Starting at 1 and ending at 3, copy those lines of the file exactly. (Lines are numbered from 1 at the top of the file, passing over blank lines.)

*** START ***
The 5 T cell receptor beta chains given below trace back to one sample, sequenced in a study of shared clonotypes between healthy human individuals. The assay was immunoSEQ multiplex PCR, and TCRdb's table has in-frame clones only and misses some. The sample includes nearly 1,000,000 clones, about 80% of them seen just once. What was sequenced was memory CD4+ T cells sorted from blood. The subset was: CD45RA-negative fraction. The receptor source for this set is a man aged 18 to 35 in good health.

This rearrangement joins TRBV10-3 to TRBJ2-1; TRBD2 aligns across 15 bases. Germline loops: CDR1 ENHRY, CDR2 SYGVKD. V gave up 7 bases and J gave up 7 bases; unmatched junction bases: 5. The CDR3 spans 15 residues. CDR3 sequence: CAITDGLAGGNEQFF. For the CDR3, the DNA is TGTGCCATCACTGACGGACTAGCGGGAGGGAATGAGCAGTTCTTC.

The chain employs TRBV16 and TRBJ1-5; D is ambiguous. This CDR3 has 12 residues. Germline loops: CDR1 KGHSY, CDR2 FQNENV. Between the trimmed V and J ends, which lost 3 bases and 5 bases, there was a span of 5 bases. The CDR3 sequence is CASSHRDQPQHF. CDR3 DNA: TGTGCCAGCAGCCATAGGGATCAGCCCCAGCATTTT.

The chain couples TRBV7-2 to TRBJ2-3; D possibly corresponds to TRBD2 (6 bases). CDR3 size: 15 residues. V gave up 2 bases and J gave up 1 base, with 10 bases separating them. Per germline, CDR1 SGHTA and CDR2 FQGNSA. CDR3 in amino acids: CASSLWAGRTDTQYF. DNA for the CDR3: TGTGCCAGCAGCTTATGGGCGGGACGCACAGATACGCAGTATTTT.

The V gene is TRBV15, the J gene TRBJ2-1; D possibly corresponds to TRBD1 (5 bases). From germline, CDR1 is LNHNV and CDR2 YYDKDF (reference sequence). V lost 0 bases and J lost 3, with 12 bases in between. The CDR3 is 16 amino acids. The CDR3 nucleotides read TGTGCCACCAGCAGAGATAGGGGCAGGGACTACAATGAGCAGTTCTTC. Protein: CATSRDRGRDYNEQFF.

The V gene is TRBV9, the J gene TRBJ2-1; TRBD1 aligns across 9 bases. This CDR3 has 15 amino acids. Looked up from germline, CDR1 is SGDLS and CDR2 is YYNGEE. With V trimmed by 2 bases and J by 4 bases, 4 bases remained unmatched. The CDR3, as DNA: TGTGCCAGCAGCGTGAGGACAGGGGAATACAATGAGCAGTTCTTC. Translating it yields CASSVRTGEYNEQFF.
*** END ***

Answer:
The 5 T cell receptor beta chains given below trace back to one sample, sequenced in a study of shared clonotypes between healthy human individuals. The assay was immunoSEQ multiplex PCR, and TCRdb's table has in-frame clones only and misses some. The sample includes nearly 1,000,000 clones, about 80% of them seen just once. What was sequenced was memory CD4+ T cells sorted from blood. The subset was: CD45RA-negative fraction. The receptor source for this set is a man aged 18 to 35 in good health.

This rearrangement joins TRBV10-3 to TRBJ2-1; TRBD2 aligns across 15 bases. Germline loops: CDR1 ENHRY, CDR2 SYGVKD. V gave up 7 bases and J gave up 7 bases; unmatched junction bases: 5. The CDR3 spans 15 residues. CDR3 sequence: CAITDGLAGGNEQFF. For the CDR3, the DNA is TGTGCCATCACTGACGGACTAGCGGGAGGGAATGAGCAGTTCTTC.

The chain employs TRBV16 and TRBJ1-5; D is ambiguous. This CDR3 has 12 residues. Germline loops: CDR1 KGHSY, CDR2 FQNENV. Between the trimmed V and J ends, which lost 3 bases and 5 bases, there was a span of 5 bases. The CDR3 sequence is CASSHRDQPQHF. CDR3 DNA: TGTGCCAGCAGCCATAGGGATCAGCCCCAGCATTTT.